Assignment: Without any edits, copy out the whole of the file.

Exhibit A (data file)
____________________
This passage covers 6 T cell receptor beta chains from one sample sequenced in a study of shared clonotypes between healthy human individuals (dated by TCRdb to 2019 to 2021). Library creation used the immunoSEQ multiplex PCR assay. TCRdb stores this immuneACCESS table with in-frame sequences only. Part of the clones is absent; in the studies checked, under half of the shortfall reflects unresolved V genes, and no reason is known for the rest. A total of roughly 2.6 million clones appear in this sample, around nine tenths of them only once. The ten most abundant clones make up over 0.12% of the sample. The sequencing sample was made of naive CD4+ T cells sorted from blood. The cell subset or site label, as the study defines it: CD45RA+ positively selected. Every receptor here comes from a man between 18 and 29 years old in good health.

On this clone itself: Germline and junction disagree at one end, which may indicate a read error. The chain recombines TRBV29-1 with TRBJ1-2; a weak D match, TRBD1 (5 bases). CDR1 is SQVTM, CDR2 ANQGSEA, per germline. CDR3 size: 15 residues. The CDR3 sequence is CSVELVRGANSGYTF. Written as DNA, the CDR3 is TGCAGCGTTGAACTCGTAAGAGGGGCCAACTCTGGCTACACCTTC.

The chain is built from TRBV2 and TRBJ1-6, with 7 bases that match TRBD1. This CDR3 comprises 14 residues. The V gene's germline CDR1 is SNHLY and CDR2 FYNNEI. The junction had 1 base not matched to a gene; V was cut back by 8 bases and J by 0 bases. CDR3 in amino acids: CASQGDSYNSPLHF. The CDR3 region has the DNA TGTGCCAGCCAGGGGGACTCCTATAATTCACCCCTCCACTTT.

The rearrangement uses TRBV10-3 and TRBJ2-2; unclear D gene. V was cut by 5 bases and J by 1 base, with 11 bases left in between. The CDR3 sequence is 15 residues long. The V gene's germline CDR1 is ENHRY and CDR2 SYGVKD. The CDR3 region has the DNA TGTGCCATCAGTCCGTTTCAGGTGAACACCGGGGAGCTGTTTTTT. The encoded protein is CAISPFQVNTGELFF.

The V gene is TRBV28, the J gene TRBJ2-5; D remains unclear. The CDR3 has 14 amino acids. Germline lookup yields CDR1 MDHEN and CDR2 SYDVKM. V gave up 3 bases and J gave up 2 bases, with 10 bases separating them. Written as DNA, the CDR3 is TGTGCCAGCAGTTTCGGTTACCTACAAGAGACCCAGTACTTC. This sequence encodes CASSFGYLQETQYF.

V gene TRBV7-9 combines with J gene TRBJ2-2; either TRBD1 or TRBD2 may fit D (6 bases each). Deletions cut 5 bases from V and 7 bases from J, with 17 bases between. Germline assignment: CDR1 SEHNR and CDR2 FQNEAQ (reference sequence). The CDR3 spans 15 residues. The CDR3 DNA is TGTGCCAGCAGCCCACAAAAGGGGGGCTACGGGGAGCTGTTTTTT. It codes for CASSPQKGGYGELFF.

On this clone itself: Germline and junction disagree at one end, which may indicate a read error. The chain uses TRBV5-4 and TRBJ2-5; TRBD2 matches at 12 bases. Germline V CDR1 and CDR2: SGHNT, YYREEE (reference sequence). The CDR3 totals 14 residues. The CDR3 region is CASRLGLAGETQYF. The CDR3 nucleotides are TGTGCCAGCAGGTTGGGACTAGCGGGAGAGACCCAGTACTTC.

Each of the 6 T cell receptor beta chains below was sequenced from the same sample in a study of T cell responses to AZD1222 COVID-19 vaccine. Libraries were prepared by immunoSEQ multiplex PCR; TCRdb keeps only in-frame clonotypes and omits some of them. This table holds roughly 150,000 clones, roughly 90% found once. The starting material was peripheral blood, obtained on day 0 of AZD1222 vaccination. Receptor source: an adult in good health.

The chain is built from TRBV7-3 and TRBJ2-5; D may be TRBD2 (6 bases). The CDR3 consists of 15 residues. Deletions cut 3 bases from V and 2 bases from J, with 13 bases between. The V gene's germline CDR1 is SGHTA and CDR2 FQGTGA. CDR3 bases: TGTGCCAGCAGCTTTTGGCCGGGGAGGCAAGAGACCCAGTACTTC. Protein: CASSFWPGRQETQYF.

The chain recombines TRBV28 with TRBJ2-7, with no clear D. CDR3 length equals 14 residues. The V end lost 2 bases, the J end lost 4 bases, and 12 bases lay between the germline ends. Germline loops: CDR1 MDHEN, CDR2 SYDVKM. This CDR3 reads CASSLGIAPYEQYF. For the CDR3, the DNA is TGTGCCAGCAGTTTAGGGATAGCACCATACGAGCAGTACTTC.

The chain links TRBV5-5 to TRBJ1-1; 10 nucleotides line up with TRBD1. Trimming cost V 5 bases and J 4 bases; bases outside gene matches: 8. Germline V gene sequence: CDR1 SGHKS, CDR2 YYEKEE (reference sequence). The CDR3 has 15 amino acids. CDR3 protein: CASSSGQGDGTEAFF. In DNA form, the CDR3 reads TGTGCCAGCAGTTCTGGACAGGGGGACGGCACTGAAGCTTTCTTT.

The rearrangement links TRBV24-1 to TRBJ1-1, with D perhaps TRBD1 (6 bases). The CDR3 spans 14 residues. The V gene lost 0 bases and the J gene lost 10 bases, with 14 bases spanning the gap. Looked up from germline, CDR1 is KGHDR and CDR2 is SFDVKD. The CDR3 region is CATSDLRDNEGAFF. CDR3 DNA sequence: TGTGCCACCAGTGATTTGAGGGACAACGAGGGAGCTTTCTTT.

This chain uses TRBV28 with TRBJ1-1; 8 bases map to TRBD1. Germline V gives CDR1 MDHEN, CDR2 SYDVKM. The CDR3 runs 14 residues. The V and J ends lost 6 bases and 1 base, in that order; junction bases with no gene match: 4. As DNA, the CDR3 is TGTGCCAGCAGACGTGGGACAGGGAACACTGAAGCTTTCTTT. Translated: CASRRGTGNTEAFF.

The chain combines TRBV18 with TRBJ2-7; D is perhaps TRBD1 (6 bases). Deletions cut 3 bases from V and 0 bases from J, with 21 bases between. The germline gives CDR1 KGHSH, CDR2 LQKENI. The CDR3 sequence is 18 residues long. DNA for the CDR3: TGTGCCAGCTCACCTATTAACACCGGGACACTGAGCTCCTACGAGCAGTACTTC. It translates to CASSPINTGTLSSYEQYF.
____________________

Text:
This passage covers 6 T cell receptor beta chains from one sample sequenced in a study of shared clonotypes between healthy human individuals (dated by TCRdb to 2019 to 2021). Library creation used the immunoSEQ multiplex PCR assay. TCRdb stores this immuneACCESS table with in-frame sequences only. Part of the clones is absent; in the studies checked, under half of the shortfall reflects unresolved V genes, and no reason is known for the rest. A total of roughly 2.6 million clones appear in this sample, around nine tenths of them only once. The ten most abundant clones make up over 0.12% of the sample. The sequencing sample was made of naive CD4+ T cells sorted from blood. The cell subset or site label, as the study defines it: CD45RA+ positively selected. Every receptor here comes from a man between 18 and 29 years old in good health.

On this clone itself: Germline and junction disagree at one end, which may indicate a read error. The chain recombines TRBV29-1 with TRBJ1-2; a weak D match, TRBD1 (5 bases). CDR1 is SQVTM, CDR2 ANQGSEA, per germline. CDR3 size: 15 residues. The CDR3 sequence is CSVELVRGANSGYTF. Written as DNA, the CDR3 is TGCAGCGTTGAACTCGTAAGAGGGGCCAACTCTGGCTACACCTTC.

The chain is built from TRBV2 and TRBJ1-6, with 7 bases that match TRBD1. This CDR3 comprises 14 residues. The V gene's germline CDR1 is SNHLY and CDR2 FYNNEI. The junction had 1 base not matched to a gene; V was cut back by 8 bases and J by 0 bases. CDR3 in amino acids: CASQGDSYNSPLHF. The CDR3 region has the DNA TGTGCCAGCCAGGGGGACTCCTATAATTCACCCCTCCACTTT.

The rearrangement uses TRBV10-3 and TRBJ2-2; unclear D gene. V was cut by 5 bases and J by 1 base, with 11 bases left in between. The CDR3 sequence is 15 residues long. The V gene's germline CDR1 is ENHRY and CDR2 SYGVKD. The CDR3 region has the DNA TGTGCCATCAGTCCGTTTCAGGTGAACACCGGGGAGCTGTTTTTT. The encoded protein is CAISPFQVNTGELFF.

The V gene is TRBV28, the J gene TRBJ2-5; D remains unclear. The CDR3 has 14 amino acids. Germline lookup yields CDR1 MDHEN and CDR2 SYDVKM. V gave up 3 bases and J gave up 2 bases, with 10 bases separating them. Written as DNA, the CDR3 is TGTGCCAGCAGTTTCGGTTACCTACAAGAGACCCAGTACTTC. This sequence encodes CASSFGYLQETQYF.

V gene TRBV7-9 combines with J gene TRBJ2-2; either TRBD1 or TRBD2 may fit D (6 bases each). Deletions cut 5 bases from V and 7 bases from J, with 17 bases between. Germline assignment: CDR1 SEHNR and CDR2 FQNEAQ (reference sequence). The CDR3 spans 15 residues. The CDR3 DNA is TGTGCCAGCAGCCCACAAAAGGGGGGCTACGGGGAGCTGTTTTTT. It codes for CASSPQKGGYGELFF.

On this clone itself: Germline and junction disagree at one end, which may indicate a read error. The chain uses TRBV5-4 and TRBJ2-5; TRBD2 matches at 12 bases. Germline V CDR1 and CDR2: SGHNT, YYREEE (reference sequence). The CDR3 totals 14 residues. The CDR3 region is CASRLGLAGETQYF. The CDR3 nucleotides are TGTGCCAGCAGGTTGGGACTAGCGGGAGAGACCCAGTACTTC.

Each of the 6 T cell receptor beta chains below was sequenced from the same sample in a study of T cell responses to AZD1222 COVID-19 vaccine. Libraries were prepared by immunoSEQ multiplex PCR; TCRdb keeps only in-frame clonotypes and omits some of them. This table holds roughly 150,000 clones, roughly 90% found once. The starting material was peripheral blood, obtained on day 0 of AZD1222 vaccination. Receptor source: an adult in good health.

The chain is built from TRBV7-3 and TRBJ2-5; D may be TRBD2 (6 bases). The CDR3 consists of 15 residues. Deletions cut 3 bases from V and 2 bases from J, with 13 bases between. The V gene's germline CDR1 is SGHTA and CDR2 FQGTGA. CDR3 bases: TGTGCCAGCAGCTTTTGGCCGGGGAGGCAAGAGACCCAGTACTTC. Protein: CASSFWPGRQETQYF.

The chain recombines TRBV28 with TRBJ2-7, with no clear D. CDR3 length equals 14 residues. The V end lost 2 bases, the J end lost 4 bases, and 12 bases lay between the germline ends. Germline loops: CDR1 MDHEN, CDR2 SYDVKM. This CDR3 reads CASSLGIAPYEQYF. For the CDR3, the DNA is TGTGCCAGCAGTTTAGGGATAGCACCATACGAGCAGTACTTC.

The chain links TRBV5-5 to TRBJ1-1; 10 nucleotides line up with TRBD1. Trimming cost V 5 bases and J 4 bases; bases outside gene matches: 8. Germline V gene sequence: CDR1 SGHKS, CDR2 YYEKEE (reference sequence). The CDR3 has 15 amino acids. CDR3 protein: CASSSGQGDGTEAFF. In DNA form, the CDR3 reads TGTGCCAGCAGTTCTGGACAGGGGGACGGCACTGAAGCTTTCTTT.

The rearrangement links TRBV24-1 to TRBJ1-1, with D perhaps TRBD1 (6 bases). The CDR3 spans 14 residues. The V gene lost 0 bases and the J gene lost 10 bases, with 14 bases spanning the gap. Looked up from germline, CDR1 is KGHDR and CDR2 is SFDVKD. The CDR3 region is CATSDLRDNEGAFF. CDR3 DNA sequence: TGTGCCACCAGTGATTTGAGGGACAACGAGGGAGCTTTCTTT.

This chain uses TRBV28 with TRBJ1-1; 8 bases map to TRBD1. Germline V gives CDR1 MDHEN, CDR2 SYDVKM. The CDR3 runs 14 residues. The V and J ends lost 6 bases and 1 base, in that order; junction bases with no gene match: 4. As DNA, the CDR3 is TGTGCCAGCAGACGTGGGACAGGGAACACTGAAGCTTTCTTT. Translated: CASRRGTGNTEAFF.

The chain combines TRBV18 with TRBJ2-7; D is perhaps TRBD1 (6 bases). Deletions cut 3 bases from V and 0 bases from J, with 21 bases between. The germline gives CDR1 KGHSH, CDR2 LQKENI. The CDR3 sequence is 18 residues long. DNA for the CDR3: TGTGCCAGCTCACCTATTAACACCGGGACACTGAGCTCCTACGAGCAGTACTTC. It translates to CASSPINTGTLSSYEQYF.